Skills Shortage

Tackling the Construction Skills Shortage

Apr 25, 2017

The ongoing skills shortage within the construction industry is driving up wages and has the potential to hold back vital infrastructure projects, including efforts to build more homes to end country’s housing crisis.

The Royal Institute of Chartered Surveyors (RICS) said construction wages rose by 6% in 2015, well ahead of the 2% UK average, because there are not enough workers.

While any shortage is affected by current market conditions, RICS has predicted that the skills shortage could impact 27,000 construction projects each year until 2019. According to the RICS UK Construction Market Survey, Bricklayers and Quantity Surveyors were the most sought over workers. It is reported that 66% of surveying firms have already been forced to turn down work due to a lack of staff.

A shortage of housing has driven up rent and house prices over recent years, most noticeably in London and the South East. Housebuilding is running at around half the level needed to meet demand, but housing starts fell in England.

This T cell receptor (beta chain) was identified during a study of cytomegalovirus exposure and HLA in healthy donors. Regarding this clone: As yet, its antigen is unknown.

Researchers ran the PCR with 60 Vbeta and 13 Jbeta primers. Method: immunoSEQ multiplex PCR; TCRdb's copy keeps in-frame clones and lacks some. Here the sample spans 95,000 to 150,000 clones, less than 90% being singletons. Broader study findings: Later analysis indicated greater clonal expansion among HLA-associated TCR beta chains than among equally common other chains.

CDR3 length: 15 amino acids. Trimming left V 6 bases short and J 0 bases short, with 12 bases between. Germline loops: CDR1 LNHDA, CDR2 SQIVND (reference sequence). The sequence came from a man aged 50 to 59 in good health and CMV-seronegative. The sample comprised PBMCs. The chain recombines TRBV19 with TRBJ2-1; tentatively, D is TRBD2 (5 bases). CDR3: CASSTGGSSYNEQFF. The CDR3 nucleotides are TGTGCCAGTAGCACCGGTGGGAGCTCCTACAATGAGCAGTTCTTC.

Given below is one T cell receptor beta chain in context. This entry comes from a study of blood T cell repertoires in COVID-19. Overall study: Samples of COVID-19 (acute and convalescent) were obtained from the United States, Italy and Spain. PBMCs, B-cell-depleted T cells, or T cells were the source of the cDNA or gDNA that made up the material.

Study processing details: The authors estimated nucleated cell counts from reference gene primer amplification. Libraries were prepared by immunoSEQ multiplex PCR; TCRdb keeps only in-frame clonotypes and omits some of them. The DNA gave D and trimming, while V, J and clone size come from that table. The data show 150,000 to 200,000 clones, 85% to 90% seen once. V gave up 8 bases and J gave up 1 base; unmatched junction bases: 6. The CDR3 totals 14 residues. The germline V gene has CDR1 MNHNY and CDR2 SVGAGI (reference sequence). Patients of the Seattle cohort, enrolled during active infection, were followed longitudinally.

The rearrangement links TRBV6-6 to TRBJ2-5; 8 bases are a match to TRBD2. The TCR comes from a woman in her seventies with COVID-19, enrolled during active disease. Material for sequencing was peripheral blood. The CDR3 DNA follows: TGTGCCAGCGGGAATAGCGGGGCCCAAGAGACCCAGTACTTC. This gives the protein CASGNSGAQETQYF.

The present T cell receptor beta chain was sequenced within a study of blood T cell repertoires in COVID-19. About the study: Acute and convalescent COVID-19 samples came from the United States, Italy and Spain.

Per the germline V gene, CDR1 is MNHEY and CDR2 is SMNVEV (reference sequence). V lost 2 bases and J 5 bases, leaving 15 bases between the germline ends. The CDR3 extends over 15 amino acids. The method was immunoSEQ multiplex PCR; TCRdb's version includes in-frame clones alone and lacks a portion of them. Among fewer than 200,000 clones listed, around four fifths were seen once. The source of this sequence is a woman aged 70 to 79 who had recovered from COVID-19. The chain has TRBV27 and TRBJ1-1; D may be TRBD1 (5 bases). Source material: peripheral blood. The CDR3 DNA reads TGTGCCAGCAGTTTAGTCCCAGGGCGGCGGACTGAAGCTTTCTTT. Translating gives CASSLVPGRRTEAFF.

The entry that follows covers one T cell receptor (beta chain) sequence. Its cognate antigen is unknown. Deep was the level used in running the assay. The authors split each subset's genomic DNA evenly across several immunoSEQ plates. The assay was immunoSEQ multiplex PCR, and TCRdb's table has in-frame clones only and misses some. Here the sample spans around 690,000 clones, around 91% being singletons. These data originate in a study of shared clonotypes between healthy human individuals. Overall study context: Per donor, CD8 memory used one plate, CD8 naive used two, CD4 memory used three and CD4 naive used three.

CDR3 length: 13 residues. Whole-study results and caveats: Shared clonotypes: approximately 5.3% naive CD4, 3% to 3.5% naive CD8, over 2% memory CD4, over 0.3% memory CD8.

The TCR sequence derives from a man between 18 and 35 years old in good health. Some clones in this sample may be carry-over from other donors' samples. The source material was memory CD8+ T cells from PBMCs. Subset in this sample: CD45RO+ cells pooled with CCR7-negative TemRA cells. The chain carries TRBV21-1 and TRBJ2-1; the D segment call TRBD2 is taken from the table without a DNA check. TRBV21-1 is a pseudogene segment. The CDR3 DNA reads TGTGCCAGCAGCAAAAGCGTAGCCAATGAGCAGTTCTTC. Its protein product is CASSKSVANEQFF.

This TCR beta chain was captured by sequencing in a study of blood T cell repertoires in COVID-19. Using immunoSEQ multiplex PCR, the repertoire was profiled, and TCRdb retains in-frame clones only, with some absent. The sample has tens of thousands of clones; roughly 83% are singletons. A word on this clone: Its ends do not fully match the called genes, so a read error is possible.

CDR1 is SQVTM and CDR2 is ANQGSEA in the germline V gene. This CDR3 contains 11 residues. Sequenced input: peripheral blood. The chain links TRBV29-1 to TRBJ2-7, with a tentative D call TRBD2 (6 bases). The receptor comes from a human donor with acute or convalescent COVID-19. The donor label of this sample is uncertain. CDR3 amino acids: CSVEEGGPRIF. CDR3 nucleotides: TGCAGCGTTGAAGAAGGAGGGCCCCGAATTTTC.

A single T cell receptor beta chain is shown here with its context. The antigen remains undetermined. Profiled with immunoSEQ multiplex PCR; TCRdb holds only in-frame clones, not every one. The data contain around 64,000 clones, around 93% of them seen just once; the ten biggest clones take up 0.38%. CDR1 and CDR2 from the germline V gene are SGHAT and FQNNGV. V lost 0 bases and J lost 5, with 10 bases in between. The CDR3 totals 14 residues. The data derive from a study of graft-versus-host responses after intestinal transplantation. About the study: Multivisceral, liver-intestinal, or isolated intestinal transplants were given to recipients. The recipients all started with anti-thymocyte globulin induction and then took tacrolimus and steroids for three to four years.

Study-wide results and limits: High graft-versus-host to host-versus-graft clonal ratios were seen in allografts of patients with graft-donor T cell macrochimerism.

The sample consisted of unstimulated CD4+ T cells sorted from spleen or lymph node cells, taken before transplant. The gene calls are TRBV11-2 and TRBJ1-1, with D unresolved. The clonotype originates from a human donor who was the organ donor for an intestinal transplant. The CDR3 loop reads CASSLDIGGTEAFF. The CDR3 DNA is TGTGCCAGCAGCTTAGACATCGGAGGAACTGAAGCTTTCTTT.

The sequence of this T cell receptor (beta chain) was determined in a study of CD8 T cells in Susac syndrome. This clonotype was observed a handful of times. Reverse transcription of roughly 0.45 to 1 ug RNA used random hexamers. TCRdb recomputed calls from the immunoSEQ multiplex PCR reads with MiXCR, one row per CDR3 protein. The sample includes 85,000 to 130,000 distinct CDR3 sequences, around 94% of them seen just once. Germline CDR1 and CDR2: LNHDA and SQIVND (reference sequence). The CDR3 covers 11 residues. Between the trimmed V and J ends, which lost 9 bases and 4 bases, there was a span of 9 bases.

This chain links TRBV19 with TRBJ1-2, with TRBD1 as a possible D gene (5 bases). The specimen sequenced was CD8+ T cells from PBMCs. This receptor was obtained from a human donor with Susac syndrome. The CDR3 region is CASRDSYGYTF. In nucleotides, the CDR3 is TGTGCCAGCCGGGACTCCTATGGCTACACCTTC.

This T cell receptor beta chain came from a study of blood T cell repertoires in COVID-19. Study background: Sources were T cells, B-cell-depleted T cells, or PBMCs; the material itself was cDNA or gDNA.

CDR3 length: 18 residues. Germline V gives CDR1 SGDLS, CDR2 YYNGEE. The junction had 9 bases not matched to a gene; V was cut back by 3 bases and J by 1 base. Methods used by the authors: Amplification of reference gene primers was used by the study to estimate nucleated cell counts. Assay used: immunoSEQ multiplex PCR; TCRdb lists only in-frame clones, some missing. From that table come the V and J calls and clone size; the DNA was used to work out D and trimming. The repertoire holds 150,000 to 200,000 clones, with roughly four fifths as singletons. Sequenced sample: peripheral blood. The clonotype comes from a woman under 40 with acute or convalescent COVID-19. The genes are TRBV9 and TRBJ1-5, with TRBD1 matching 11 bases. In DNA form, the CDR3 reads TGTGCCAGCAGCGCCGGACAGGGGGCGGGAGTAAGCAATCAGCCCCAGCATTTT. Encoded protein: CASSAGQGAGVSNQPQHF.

“The construction skills crisis is slowing growth in a sector that is vital to UK plc,” said Sally Speed, skills and Talent Director at RICS. “Unless government looks to address the problem urgently, some of its key housing and infrastructure programmes could soon face crippling delays and spiraling costs. To tackle the problem, government must deliver a new skills strategy that will enable industry, unions, and educators to work together and deliver real solutions.

So what can be done to help with the current skills shortage?

To improve the skills shortage in the long term, the construction industry needs to change the younger generation’s perception of the engineering industry. That is why the STEM community are already working hard to introduce new initiatives aimed at improving children’s engagement with science and engineering.

The government has already invested over £1 billion in training and apprenticeship schemes. However, it is now down to the industry itself to play its part in attracting new workers and incentivising young people.

We would love to know what you think. Have you noticed a shortage of workers on site? What do you think the construction industry can do to help reduce the growing skills shortage?

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